Foreign Attachment is an important custom prevailing in the city of London, whereby a creditor may attach money owing to his debtor, or property belonging to him in the possession of third parties. The person holding the property or owing the money must be within the city at the time of being served with the process, but all persons are entitled to the benefit of the custom. The plaintiff having commenced his action, and made a satisfactory affidavit of his debt, is entitled to issue attachment, which thereupon affects all the money or property of the defendant in the hands of the third party, the garnishee. The garnishee, of course, has as against the attachment all the defences which would be available to him against the defendant, his alleged creditor. The garnishee may plead payment under the attachment, if there has been no fraud or collusion, in bar to an action by the defendant for his debt or property. The court to which this process belongs is the mayor’s court of London, the procedure in which is regulated by the Mayor’s Court of London Procedure Act 1857. This custom, and all proceedings relating thereto, are expressly exempted from the operation of the Debtor’s Act 1869. Similar customs exist in Bristol and a few other towns in England and also in Scotland.
A Writ of Attachment enforces answers and obedience to decrees and orders of the High Court of Justice, and is made out without order upon an affidavit of the due service of the process, &c., with whose requirements compliance is sought. A corporation, however, is proceeded against by distringas and not by attachment. It was formerly competent to the plaintiff to compel the appearance of a defendant in chancery by attachment, but the usual course was to enter appearance for him in case of default. It is one of the modes of execution allowed for the recovery of property other than land or money.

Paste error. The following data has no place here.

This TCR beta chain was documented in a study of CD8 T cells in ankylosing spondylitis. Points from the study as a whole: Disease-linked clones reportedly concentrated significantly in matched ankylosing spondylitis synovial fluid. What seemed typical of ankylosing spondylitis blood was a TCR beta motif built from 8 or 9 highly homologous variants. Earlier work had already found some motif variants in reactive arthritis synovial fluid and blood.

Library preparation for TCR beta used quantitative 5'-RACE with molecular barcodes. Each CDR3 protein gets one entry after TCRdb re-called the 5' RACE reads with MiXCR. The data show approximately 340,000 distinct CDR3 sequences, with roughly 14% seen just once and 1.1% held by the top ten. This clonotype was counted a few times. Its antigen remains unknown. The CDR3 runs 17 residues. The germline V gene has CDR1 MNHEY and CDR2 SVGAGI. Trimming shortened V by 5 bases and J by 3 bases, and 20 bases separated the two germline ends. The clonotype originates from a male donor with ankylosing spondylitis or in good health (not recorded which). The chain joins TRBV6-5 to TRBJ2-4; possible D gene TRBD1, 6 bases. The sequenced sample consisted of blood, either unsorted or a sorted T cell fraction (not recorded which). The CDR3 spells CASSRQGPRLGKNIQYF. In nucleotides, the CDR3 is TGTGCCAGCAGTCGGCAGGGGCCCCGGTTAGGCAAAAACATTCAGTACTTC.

Attachment of the Forest was the proceeding in the courts of attachments, Woodmote, or Forty Days’ courts. These courts have fallen into desuetude. They were held before the verderers of the royal forests in different parts of the kingdom once in every forty days, for the purpose of inquiring into all offences against “vert (greensward) and venison.” The attachment was by the bodies of the offenders, if taken in the very act of killing venison, or stealing wood, or preparing so to do, or by fresh and immediate pursuit after the act was done; else they must be attached by their goods. These attachments were received by the verderers and enrolled, and certified under their seals to the Swainmote, or Court of Justice-seat, which was the superior of the forest courts.
- “To attach” is first used in English in the legal sense of arrest or seizure, and the sense of “fasten to” is comparatively late. The Old French atachier, modern attacher, from which the English “attach” is derived, is from a word for a peg or nail, in English “tack,” which is found in many forms in Scandinavian and Celtic languages, and is ultimately connected with the root seen in Latin tangere, to touch. The Italian attacare, especially in the phrase attacare battaglia, to join battle, gave the French attaquer, whence the English “attack,” which is therefore by origin a doublet of “attach.”